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For Poetry Monday, back to this guy who wrote poems only during WWI.

Rain, Edward Thomas

Rain, midnight rain, nothing but the wild rain
On this bleak hut, and solitude, and me
Remembering again that I shall die
And neither hear the rain nor give it thanks
For washing me cleaner than I have been
Since I was born into solitude.
Blessed are the dead that the rain rains upon:
But here I pray that none whom once I loved
Is dying tonight or lying still awake
Solitary, listening to the rain,
Either in pain or thus in sympathy
Helpless among the living and the dead,
Like a cold water among broken reeds,
Myriads of broken reeds all still and stiff,
Like me who have no love which this wild rain
Has not dissolved except the love of death,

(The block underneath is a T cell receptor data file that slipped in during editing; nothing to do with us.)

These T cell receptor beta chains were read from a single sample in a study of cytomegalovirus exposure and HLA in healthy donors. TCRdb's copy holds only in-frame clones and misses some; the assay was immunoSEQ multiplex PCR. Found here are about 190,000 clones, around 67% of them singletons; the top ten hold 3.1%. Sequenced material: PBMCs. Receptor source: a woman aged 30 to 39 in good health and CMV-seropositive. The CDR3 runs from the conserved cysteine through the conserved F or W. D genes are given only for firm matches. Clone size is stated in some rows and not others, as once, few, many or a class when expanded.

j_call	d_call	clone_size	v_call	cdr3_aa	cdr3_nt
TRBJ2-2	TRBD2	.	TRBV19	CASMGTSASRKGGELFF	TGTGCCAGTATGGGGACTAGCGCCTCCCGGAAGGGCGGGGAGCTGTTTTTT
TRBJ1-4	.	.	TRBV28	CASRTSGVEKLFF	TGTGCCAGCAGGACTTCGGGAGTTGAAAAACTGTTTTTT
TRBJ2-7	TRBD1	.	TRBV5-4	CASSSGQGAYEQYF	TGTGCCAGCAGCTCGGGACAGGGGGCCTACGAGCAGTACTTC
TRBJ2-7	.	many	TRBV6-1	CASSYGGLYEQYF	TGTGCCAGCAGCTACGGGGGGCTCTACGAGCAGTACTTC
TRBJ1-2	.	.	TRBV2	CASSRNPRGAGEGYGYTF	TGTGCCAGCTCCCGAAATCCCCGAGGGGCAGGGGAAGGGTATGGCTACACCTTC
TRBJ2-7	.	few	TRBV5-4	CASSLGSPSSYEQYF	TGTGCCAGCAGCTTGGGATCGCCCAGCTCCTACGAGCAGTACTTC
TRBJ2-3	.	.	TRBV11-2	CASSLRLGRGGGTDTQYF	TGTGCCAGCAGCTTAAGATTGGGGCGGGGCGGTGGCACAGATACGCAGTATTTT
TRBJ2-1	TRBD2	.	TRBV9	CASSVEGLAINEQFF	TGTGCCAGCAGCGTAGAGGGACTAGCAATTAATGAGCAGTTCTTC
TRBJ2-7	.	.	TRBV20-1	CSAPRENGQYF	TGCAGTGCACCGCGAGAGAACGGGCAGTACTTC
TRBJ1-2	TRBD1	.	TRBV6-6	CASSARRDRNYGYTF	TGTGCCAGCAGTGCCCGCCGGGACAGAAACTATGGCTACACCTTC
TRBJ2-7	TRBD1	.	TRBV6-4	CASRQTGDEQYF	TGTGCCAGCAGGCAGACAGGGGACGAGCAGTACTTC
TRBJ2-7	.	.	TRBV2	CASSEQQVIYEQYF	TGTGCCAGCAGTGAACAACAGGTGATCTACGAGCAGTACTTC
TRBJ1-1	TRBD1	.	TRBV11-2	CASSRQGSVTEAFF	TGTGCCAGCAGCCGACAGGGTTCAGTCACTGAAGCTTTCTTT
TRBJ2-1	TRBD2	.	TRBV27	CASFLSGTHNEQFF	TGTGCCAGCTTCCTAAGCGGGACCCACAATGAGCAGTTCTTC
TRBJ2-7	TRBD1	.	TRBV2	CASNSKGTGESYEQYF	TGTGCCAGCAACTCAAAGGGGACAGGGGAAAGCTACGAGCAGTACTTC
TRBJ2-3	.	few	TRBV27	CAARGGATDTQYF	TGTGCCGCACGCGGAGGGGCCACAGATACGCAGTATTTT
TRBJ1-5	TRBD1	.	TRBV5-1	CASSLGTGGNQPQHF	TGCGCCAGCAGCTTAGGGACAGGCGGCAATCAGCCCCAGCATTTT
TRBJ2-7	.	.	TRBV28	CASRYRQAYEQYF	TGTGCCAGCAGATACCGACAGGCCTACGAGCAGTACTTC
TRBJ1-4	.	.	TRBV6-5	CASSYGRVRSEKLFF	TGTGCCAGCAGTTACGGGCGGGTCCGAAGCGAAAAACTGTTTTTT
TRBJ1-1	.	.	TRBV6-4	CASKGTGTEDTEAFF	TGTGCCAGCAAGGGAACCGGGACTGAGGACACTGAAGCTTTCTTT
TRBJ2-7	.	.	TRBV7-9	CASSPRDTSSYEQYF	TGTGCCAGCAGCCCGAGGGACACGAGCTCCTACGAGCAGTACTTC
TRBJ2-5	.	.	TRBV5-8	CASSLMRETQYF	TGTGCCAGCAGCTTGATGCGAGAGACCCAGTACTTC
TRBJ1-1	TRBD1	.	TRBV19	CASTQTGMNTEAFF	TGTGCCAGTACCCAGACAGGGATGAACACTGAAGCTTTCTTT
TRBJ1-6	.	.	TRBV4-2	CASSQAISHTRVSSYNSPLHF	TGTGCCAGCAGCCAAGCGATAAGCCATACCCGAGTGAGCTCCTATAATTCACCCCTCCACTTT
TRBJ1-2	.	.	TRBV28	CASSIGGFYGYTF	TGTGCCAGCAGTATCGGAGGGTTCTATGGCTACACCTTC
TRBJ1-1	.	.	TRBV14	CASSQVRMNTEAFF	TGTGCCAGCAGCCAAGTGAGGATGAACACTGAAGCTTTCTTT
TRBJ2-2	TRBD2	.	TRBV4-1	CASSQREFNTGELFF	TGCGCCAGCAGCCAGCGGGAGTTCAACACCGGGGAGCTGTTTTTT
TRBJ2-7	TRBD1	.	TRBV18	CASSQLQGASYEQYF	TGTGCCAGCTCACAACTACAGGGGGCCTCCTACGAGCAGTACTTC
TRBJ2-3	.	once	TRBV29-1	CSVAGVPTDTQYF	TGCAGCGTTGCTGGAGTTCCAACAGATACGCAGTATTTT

If love it be towards what is perfect and
Cannot, the tempest tells me, disappoint.

I remember rain. We had some once -- it's that water that falls from the sky. That was a while ago. Not as long ago as Thomas, though.


Subject quote from "Onto a Vast Plain," Rainer Maria Rilke tr. Joanna Macy & Anita Barrows.

Originally posted at http://larryhammer.dreamwidth.org/636070.html (where it has comment count unavailable comments). You can comment here or there.



( 4 comments — Leave a comment )
May. 15th, 2017 04:46 pm (UTC)
Wow, that's depressing. As you'd expect of a war poem.

Hah, I say, hah. You guys get way more rain than we do!
May. 15th, 2017 05:58 pm (UTC)
Some of his war poems are less relentlessly bleak. This one is ... so strongly vivid.

True, that, about more overall. We get a second summer season.
May. 16th, 2017 06:27 am (UTC)
Ah, Edward Thomas. Sometimes, just now and then, he's heart-breakingly perfect...
May. 16th, 2017 04:02 pm (UTC)
Emphasis on the adverb there.
( 4 comments — Leave a comment )